There are a lot of mysteries surrounding last week’s “(Isn’t that) special?” legislative session in which the North Carolina General Assembly and Governor Pat McCrory rammed through a radical overhaul of several important state laws and local government ordinances in less than 12 hours. As was noted in a post on The Progressive Pulse yesterday afternoon, one of the most obvious ones involves the North Carolina Chamber and its deafening public silence:
“Is the Chamber — a group whose fingerprints are on virtually every major piece of legislation that impacts the state’s business community — really completely disinterested?
Common sense and the rumor mill on Jones Street tell us that this is simply impossible. According to numerous observers of last week’s kangaroo special session, there’s a reason that the Chamber stayed quiet — namely, that it was bought off with the broad language added to the bill at the last minute to deep-six local living wage ordinances and to bar all state court lawsuits against employers who fire workers for discriminatory reasons.
It is a plausible theory. Noxious and revolting, but utterly plausible.”
The Chamber’s silence was rendered all the more striking and perplexing by the release late yesterday of a massive new list of opponents of the new law that features a veritable “who’s who” of the state’s and nation’s business establishment. This is from that letter:
“Discrimination is wrong, and we believe it has no place in North Carolina or anywhere in our country. As companies that pride ourselves on being inclusive and welcoming to all, we strongly urge you and the leadership of North Carolina’s legislature to repeal this law in the upcoming legislative session.”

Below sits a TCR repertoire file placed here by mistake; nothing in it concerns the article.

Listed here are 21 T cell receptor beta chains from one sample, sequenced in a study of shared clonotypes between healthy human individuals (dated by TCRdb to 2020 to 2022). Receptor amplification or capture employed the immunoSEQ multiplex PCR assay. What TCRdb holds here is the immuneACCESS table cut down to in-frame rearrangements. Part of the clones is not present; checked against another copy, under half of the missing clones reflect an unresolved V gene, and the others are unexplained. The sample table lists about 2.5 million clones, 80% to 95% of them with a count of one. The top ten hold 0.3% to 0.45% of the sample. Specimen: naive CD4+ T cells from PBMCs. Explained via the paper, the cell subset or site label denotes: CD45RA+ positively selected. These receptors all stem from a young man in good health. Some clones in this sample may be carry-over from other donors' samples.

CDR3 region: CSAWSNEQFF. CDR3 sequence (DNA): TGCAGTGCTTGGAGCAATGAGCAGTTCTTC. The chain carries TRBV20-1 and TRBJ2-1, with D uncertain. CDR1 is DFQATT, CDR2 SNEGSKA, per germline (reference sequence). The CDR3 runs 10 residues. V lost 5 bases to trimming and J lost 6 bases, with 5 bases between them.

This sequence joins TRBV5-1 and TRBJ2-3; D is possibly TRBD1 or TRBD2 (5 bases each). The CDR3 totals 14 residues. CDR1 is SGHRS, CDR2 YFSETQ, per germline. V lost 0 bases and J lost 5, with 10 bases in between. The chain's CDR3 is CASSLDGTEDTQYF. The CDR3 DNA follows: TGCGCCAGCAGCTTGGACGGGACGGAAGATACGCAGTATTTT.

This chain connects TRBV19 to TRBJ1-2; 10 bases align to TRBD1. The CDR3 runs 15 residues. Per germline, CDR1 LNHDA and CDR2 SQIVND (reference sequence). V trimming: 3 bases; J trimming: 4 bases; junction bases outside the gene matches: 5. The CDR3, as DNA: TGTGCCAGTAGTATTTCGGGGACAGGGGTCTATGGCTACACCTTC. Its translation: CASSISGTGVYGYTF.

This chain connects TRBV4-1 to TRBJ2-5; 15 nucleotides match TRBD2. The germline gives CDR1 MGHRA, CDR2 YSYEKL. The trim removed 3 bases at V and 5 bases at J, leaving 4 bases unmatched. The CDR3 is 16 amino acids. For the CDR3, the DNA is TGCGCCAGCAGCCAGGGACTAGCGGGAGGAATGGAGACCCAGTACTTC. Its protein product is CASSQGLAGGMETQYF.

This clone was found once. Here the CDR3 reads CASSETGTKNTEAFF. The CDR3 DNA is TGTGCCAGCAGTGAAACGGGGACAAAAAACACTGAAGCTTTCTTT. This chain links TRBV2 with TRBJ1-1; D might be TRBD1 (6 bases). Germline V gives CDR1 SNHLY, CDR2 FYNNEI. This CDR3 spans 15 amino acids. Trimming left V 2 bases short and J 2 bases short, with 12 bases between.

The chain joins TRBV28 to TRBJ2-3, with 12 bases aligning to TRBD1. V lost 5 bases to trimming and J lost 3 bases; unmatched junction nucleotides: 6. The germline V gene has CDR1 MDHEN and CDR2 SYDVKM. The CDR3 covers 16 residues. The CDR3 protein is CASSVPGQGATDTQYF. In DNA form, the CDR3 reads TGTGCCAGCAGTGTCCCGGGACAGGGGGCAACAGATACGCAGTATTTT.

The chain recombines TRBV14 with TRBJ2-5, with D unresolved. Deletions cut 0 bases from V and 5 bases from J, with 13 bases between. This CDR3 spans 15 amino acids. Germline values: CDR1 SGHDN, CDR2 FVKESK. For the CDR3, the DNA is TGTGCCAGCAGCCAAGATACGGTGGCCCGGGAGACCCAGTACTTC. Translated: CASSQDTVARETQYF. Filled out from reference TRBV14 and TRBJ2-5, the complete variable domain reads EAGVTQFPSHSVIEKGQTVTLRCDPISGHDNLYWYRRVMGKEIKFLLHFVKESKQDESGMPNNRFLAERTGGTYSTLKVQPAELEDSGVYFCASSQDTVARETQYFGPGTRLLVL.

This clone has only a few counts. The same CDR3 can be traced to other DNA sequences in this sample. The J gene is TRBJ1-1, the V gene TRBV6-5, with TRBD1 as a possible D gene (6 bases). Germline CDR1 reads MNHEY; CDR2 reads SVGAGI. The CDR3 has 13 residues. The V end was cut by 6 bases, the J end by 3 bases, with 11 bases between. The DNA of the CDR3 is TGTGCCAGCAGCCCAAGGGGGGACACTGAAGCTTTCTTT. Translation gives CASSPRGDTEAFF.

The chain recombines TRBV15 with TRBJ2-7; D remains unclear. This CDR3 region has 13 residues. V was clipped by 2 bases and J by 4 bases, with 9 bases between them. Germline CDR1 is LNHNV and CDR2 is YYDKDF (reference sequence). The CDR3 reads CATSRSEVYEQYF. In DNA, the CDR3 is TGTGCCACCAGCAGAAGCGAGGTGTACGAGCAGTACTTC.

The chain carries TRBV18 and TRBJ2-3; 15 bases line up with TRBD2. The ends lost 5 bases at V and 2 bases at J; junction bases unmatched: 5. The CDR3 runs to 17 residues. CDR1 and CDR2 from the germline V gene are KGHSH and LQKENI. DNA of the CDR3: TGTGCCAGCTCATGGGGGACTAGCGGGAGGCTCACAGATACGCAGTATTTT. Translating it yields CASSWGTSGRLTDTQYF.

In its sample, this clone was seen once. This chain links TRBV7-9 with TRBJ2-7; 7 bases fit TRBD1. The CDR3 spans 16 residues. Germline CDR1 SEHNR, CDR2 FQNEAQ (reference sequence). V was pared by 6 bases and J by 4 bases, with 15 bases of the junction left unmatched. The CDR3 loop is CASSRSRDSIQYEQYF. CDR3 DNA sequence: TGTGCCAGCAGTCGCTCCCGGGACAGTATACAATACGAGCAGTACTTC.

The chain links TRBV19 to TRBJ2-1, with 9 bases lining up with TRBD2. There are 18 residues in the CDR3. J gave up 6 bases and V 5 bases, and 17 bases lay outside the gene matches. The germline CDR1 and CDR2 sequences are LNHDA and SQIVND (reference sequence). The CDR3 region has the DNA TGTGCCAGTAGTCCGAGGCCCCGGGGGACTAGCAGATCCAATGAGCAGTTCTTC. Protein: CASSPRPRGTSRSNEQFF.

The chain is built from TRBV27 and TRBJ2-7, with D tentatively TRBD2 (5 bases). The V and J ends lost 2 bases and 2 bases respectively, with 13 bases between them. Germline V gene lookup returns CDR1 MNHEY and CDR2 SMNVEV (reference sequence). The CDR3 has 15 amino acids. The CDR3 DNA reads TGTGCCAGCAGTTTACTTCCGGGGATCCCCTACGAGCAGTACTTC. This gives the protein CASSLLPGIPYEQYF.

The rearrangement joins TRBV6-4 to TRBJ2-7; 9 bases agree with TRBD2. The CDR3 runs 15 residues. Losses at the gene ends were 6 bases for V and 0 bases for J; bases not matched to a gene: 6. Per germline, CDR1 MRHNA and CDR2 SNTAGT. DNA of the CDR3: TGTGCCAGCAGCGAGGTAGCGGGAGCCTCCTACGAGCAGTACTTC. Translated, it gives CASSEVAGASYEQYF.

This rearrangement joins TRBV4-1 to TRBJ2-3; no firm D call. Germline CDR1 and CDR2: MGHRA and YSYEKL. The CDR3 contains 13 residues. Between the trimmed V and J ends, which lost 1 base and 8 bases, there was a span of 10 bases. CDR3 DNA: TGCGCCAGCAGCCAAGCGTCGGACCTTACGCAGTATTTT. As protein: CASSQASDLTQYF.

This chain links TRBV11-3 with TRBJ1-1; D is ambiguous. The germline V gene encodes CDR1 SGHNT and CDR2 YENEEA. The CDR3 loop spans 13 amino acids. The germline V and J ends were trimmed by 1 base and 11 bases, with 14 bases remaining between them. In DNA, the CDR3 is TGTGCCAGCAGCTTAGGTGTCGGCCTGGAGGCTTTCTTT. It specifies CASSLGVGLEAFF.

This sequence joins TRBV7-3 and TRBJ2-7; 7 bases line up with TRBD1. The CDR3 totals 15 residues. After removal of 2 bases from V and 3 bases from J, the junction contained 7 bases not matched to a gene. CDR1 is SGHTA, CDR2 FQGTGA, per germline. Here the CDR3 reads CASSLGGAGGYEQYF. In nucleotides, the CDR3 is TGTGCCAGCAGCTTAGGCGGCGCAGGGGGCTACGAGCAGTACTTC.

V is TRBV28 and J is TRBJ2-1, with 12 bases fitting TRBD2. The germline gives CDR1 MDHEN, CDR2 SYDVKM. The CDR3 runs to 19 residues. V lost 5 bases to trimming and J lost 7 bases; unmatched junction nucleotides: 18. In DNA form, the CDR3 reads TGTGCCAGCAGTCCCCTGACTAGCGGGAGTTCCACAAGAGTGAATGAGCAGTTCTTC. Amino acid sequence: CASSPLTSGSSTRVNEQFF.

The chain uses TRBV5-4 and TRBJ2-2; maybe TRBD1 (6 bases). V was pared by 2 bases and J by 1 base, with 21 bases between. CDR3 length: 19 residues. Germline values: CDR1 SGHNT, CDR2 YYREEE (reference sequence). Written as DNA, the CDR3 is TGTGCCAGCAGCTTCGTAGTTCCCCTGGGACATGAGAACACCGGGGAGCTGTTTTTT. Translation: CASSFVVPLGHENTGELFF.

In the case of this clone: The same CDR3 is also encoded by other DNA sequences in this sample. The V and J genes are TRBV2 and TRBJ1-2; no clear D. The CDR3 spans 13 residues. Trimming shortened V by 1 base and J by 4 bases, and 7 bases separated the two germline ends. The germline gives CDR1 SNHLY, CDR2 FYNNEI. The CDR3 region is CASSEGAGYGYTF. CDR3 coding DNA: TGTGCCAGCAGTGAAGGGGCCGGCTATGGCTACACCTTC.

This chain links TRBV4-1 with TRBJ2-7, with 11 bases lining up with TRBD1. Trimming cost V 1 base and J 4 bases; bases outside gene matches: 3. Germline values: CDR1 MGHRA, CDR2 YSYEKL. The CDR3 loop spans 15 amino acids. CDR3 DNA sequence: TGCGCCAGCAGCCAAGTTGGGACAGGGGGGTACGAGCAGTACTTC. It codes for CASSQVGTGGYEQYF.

Add to this the condemnation issued by former Bank of America boss and longtime McCrory patron Hugh McColl and you know something serious is amiss.
The religious right’s contradictory stance
Still, for all the confusion surrounding the Chamber’s silence, the most bizarre and seemingly inexplicable aspect of the “Public Facilities Privacy and Security Act” involves conservative Christian groups and their silence over one of the law’s most outrageous and least-well-reported sections.
While much has been made of the law’s treatment of restrooms and other public accommodations and its affirmative ban on local ordinances that afford protections in those areas to LGBT people, consider the following language from the new law as it amends the state Equal Employment Practices Act:
“This Article does not create, and shall not be construed to create or support, a statutory or common law private right of action, and no person may bring any civil action based upon the public policy expressed herein.”
What that means, in plain English, is that North Carolina has officially joined Mississippi as one of only two states in the U.S. to bar all lawsuits in its state courts for employment discrimination.